Friday, June 15, 2007
One of the most (if not THE most) attractive aspects of Marvel Comics, beginning with the inception of their superhero revival in 1961 with the Fantastic Four, has been the vulnerability of their characters. In AND out of their costumes, they had problems, both self-made and inflicted upon them. No stranger to that trend was Tony Stark, a.k.a Iron Man. One of the best examples of this billionairephilanthropist’s non-charmed life is collected in a trade paperback originally published in 1984 called The Power of Iron Man.
Written by David Michilinie, Tony Stark is taken through his paces by a mysterious assailant behind the scenes, as he faces several different villains, as well as multiple manipulations of his armor, once with fatal results. Add to this Stark’s personal struggle with alcoholism, a subject not tackled seriously in comics to that point, and you have one of Michilinie’s greatest accomplishments in the comics industry.
If that weren’t enough, readers are treated to the amazing art combo of John Romita Jr.’s pencils and Bob Layton’s art finishes and inks. Both now longstanding figures in comics, their work was amazingly action-oriented, expressive and detailed even 20+ years ago. In fact, even though I’ve always been a fan of Romita, Jr., it’s my contention that, while his work has improved in many aspects over the years, it has lost a certain dynamic fluidity since his early days drawing characters such as Iron Man and Spider-man. In other words, you can see something in The Power of Iron Man that you just can’t see anymore.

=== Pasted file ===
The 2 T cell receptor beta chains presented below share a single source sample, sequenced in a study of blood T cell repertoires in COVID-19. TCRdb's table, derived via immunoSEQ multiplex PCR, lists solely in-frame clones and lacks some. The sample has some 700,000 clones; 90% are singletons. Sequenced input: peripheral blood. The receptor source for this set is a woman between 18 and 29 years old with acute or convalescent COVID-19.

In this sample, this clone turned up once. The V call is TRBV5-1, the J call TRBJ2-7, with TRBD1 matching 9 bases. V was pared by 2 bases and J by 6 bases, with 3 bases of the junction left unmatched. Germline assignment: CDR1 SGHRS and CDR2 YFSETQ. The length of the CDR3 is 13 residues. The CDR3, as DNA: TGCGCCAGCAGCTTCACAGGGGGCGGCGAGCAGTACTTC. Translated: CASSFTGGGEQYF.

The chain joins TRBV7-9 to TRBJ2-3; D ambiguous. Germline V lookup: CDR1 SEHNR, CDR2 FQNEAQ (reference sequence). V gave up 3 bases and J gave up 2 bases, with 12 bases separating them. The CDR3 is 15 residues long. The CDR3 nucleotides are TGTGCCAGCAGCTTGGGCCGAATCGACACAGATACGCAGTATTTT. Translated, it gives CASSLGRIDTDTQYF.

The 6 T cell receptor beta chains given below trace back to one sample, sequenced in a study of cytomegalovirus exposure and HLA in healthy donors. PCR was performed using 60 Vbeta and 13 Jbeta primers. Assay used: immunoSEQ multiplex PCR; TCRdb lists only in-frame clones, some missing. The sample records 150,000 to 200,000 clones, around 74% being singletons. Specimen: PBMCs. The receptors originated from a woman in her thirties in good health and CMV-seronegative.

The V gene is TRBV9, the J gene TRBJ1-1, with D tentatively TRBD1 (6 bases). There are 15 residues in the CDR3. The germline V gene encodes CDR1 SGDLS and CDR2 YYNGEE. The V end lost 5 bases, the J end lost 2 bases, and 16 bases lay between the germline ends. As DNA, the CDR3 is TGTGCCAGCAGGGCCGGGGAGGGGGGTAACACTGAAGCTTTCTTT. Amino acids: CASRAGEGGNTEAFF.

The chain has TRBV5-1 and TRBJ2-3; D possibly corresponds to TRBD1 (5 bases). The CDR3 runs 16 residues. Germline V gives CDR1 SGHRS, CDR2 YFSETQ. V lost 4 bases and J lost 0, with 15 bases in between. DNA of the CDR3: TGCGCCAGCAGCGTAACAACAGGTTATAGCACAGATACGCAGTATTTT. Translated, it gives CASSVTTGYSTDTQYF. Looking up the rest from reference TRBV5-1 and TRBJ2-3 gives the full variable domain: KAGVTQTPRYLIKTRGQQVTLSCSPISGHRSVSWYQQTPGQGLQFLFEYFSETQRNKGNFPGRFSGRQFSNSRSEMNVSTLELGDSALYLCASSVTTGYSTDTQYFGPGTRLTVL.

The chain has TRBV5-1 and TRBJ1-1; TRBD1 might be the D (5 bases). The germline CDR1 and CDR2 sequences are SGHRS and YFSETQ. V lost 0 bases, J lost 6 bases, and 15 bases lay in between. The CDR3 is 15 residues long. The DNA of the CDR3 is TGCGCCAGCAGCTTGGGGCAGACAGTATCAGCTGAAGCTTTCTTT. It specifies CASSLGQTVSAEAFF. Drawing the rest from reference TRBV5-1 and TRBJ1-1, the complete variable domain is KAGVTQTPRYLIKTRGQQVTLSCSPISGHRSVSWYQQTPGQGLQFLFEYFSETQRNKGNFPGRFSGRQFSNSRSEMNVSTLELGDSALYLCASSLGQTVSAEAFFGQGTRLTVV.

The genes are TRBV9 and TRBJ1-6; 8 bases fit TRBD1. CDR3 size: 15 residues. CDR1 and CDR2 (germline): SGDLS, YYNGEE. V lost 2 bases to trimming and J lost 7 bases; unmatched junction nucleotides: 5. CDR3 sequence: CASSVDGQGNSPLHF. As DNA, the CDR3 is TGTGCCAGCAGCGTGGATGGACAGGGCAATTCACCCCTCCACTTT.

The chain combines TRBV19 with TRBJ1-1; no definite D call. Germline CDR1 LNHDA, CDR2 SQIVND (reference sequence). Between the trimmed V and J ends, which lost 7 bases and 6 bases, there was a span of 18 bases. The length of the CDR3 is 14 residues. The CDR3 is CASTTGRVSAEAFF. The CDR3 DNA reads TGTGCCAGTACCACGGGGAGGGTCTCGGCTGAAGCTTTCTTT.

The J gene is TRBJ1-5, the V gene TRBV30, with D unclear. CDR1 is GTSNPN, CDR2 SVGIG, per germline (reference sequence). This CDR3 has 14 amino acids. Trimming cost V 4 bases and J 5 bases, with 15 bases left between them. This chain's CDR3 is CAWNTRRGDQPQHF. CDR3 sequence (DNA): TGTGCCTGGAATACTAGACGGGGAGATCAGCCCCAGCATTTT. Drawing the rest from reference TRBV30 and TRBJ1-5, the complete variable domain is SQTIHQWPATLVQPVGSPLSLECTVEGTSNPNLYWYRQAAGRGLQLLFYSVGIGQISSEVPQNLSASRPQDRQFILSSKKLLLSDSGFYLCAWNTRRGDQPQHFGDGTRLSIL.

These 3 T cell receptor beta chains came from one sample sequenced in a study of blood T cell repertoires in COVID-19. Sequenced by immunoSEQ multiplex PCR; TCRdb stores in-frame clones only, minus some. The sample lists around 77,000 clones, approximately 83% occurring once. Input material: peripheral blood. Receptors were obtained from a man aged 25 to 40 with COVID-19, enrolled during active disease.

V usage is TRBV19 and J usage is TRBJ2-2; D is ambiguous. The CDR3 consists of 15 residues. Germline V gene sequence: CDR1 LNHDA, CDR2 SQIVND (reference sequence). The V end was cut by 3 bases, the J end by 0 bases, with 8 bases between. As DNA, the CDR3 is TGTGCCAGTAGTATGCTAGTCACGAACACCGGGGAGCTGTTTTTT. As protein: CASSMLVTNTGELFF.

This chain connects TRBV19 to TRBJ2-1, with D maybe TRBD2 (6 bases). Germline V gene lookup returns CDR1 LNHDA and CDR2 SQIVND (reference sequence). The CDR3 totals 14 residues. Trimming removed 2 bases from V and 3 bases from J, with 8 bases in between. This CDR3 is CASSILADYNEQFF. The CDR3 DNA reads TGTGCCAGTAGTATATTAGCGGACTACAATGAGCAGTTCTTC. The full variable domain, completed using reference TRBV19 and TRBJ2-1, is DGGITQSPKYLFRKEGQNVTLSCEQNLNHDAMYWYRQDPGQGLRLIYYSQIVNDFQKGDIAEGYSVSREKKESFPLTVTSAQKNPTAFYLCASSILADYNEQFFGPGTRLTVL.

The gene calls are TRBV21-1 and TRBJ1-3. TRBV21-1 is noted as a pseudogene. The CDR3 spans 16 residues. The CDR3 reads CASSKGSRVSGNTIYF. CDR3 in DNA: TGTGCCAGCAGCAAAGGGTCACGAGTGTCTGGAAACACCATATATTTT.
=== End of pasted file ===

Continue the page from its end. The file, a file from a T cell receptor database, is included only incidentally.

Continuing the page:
One of the best things about this collection, however, is that it hails from the days when creators didn’t feel compelled to place superheroes in “real life” settings. Imagine that; imaginary concepts in an imaginary world. Who’da thunk it?
The Power of Iron Man is recommended for all fans of superhero action and adventure. Find it at comics shops, and online retailers and auctions.